thierry walzer
  • E-mail :[email]
  • Phone : +33 4 37 28 23 73
  • Location : Lyon, France
Last update 2013-04-18 10:39:19.94

thierry walzer PhD Immunology

Course and current status

During my scientific career, I have studied the immune response under different angles and in academic and industrial environments. Throughout my experiences, I’ve always been interested in cellular differentiation and migration, and how these two phenomena are linked in the immune system. During my PhD, I studied CD8 T cell memory in mice. Using differential display analyses, I found that resting memory CD8 T cells expressed high levels of CCL5 mRNA. As a result, they have the unique capacity compared to naive T cells to rapidly secrete CCL5 upon ex vivo antigenic stimulation. CCL5 secretion is mainly due to the translation of the pre-existing mRNA. This original mode of “memorization” could also be used for other genes as suggested by our unpublished analyses. During my postdoc in Amgen Inc., I studied the role of semaphorins and plexins in the immune system. Semaphorins are best known for their repulsive activity on axon guidance in neurons. Emerging evidence also shows that these proteins are expressed in the immune system where their role is largely unknown. A semaphorin homolog called A39R is expressed by several poxviruses like Vaccinia and binds to Plexin C1. I showed that Plexin C1 is expressed by dendritic cells (DCs) and that A39R inhibited integrin-mediated adhesion and DC spreading in vitro in a similar manner to what was described for neurons. Furthermore, A39R inhibited chemokine-induced migration of DCs in vitro and phagocytosis of bacteria or apoptotic bodies by DCs in vivo. This data suggests that viruses use semaphorin homologs to evade the host immune system. For my second postdoc, in Eric Vivier’s lab in Marseille, I used a microarray-based strategy to identify transcripts that were specifically expressed in mouse and human NK cells compared to all other types of leukocytes. The aim was both to identify a cell surface marker of mammalian NK cells and to identify novel molecular pathways regulating NK cell functions. I made two important discoveries: first, the expression of the activating receptor NKp46 is restricted to mammalian NK cells. Thus, NK cells can be identified in situ or by flow cytometry using anti-NKp46 antibodies. I then went on to generated a mouse transgenic model of transient ablation of NK cells by taking advantage of NKp46 regulatory regions and the diphtheria toxin receptor system. Second, I found that mammalian NK cells specifically express S1P5, a G-coupled receptor to sphingosine-1 phosphate. I found that S1P5 is a chemotactic receptor, promoting NK cell egress from their sites of development, the bone marrow, into the blood where the local concentration of sphingosine-1 phosphate is high. This study was the first hint on the mechanisms of NK cell trafficking at steady-state. Our current research aims to understand how S1P5 coordinates with chemokine receptors to guide cytotoxic lymphocytes. Moreover, we study the function of several other genes that we found to be NK-specific using genetic approaches.During my scientific career, I have studied the immune response under different angles and in academic and industrial environments. Throughout my experiences, I’ve always been interested in cellular differentiation and migration, and how these two phenomena are linked in the immune system. During my PhD, I studied CD8 T cell memory in mice. Using differential display analyses, I found that resting memory CD8 T cells expressed high levels of CCL5 mRNA. As a result, they have the unique capacity compared to naive T cells to rapidly secrete CCL5 upon ex vivo antigenic stimulation. CCL5 secretion is mainly due to the translation of the pre-existing mRNA. This original mode of “memorization” could also be used for other genes as suggested by our unpublished analyses. During my postdoc in Amgen Inc., I studied the role of semaphorins and plexins in the immune system. Semaphorins are best known for their repulsive activity on axon guidance in neurons. Emerging evidence also shows that these proteins are expressed in the immune system where their role is largely unknown. A semaphorin homolog called A39R is expressed by several poxviruses like Vaccinia and binds to Plexin C1. I showed that Plexin C1 is expressed by dendritic cells (DCs) and that A39R inhibited integrin-mediated adhesion and DC spreading in vitro in a similar manner to what was described for neurons. Furthermore, A39R inhibited chemokine-induced migration of DCs in vitro and phagocytosis of bacteria or apoptotic bodies by DCs in vivo. This data suggests that viruses use semaphorin homologs to evade the host immune system. For my second postdoc, in Eric Vivier’s lab in Marseille, I used a microarray-based strategy to identify transcripts that were specifically expressed in mouse and human NK cells compared to all other types of leukocytes. The aim was both to identify a cell surface marker of mammalian NK cells and to identify novel molecular pathways regulating NK cell functions. I made two important discoveries: first, the expression of the activating receptor NKp46 is restricted to mammalian NK cells. Thus, NK cells can be identified in situ or by flow cytometry using anti-NKp46 antibodies. I then went on to generated a mouse transgenic model of transient ablation of NK cells by taking advantage of NKp46 regulatory regions and the diphtheria toxin receptor system. Second, I found that mammalian NK cells specifically express S1P5, a G-coupled receptor to sphingosine-1 phosphate. I found that S1P5 is a chemotactic receptor, promoting NK cell egress from their sites of development, the bone marrow, into the blood where the local concentration of sphingosine-1 phosphate is high. This study was the first hint on the mechanisms of NK cell trafficking at steady-state. Our current research aims to understand how S1P5 coordinates with chemokine receptors to guide cytotoxic lymphocytes. Moreover, we study the function of several other genes that we found to be NK-specific using genetic approaches.jililzrghrhtzetrgg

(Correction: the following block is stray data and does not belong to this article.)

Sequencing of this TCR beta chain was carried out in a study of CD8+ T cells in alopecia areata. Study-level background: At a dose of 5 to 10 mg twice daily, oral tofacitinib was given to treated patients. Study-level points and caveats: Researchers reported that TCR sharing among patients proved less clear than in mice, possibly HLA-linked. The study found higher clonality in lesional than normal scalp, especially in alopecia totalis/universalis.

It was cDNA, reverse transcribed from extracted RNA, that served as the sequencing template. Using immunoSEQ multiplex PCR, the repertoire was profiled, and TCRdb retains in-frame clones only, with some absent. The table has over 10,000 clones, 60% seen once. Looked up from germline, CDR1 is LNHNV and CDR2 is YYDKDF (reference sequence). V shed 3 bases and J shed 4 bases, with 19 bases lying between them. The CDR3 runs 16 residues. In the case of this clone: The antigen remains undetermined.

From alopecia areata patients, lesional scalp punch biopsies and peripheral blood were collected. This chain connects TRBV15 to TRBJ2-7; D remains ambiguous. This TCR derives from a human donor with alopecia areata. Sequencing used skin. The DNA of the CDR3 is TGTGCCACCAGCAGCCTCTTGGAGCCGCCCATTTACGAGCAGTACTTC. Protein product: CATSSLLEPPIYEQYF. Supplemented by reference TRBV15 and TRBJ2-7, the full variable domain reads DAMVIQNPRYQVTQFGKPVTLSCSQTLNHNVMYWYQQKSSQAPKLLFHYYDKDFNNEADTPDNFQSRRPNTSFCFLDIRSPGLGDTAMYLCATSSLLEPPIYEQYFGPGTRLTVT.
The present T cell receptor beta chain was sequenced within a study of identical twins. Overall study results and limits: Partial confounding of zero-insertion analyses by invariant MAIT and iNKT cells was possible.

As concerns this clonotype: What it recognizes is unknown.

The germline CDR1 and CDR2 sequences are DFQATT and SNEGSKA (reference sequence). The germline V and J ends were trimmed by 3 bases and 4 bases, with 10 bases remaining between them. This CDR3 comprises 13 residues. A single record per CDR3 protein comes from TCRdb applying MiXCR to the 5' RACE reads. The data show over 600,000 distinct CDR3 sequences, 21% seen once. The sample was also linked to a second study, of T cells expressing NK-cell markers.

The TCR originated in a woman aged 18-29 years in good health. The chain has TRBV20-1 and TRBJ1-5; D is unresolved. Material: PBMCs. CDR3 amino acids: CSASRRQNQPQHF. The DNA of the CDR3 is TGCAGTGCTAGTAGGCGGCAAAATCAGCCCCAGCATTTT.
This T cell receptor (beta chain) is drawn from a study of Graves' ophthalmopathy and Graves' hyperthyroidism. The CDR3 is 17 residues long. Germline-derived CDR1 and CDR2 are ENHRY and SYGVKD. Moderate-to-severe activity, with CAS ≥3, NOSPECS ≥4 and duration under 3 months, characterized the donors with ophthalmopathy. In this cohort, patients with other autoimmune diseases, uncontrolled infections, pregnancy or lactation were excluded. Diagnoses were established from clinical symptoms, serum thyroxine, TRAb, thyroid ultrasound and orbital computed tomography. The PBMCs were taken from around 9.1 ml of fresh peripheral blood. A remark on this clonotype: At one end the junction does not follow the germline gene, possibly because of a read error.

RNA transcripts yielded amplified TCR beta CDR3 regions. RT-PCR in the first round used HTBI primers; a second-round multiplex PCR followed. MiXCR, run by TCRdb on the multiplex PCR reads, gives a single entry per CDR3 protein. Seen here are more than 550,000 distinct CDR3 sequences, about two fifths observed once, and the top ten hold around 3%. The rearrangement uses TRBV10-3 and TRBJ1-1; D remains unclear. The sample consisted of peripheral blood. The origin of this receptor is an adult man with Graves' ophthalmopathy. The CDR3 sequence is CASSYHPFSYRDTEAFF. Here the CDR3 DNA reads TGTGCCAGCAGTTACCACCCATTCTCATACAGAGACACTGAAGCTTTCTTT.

Scientific summary

In my previous lab, I used a microarray-based strategy to identify transcripts that were specifically expressed in mouse and human NK cells compared to all other types of leukocytes. The aim was both to identify a cell surface marker of mammalian NK cells and to identify novel molecular pathways regulating NK cell functions. I made two important discoveries: first, the expression of the activating receptor NKp46 is restricted to mammalian NK cells. Thus, NK cells can be identified in situ or by flow cytometry using anti-NKp46 antibodies. I then went on to generated a mouse transgenic model of transient ablation of NK cells by taking advantage of NKp46 regulatory regions and the diphtheria toxin receptor system. Second, I found that mammalian NK cells specifically express S1P5, a G-coupled receptor to sphingosine-1 phosphate. I found that S1P5 is a chemotactic receptor, promoting NK cell egress from their sites of development, the bone marrow, into the blood where the local concentration of sphingosine-1 phosphate is high. This study was the first hint on the mechanisms of NK cell trafficking at steady-state. In 2009, I moved to Lyon to start the lab of "immunity and cytotoxic lymphocytes".  We are interested in the molecular events that regulate the differentiation of cytotoxic lymphocytes and we use NK cells as cellular models. Our current research axis are i) the study of the role of several transcription factors that we selected on the basis of their expression pattern in the immune system. ii) the study of the role of several novel tyrosine kinases in NK cell differentiation. iii) the study of the coordination between S1P and chemokine receptors during NK cell trafficking in vivo. Our strategy is based on the use of genetically modified mouse strains and we also try to validate our findings in human, thanks to a collaboration with local hospitals and clinicians.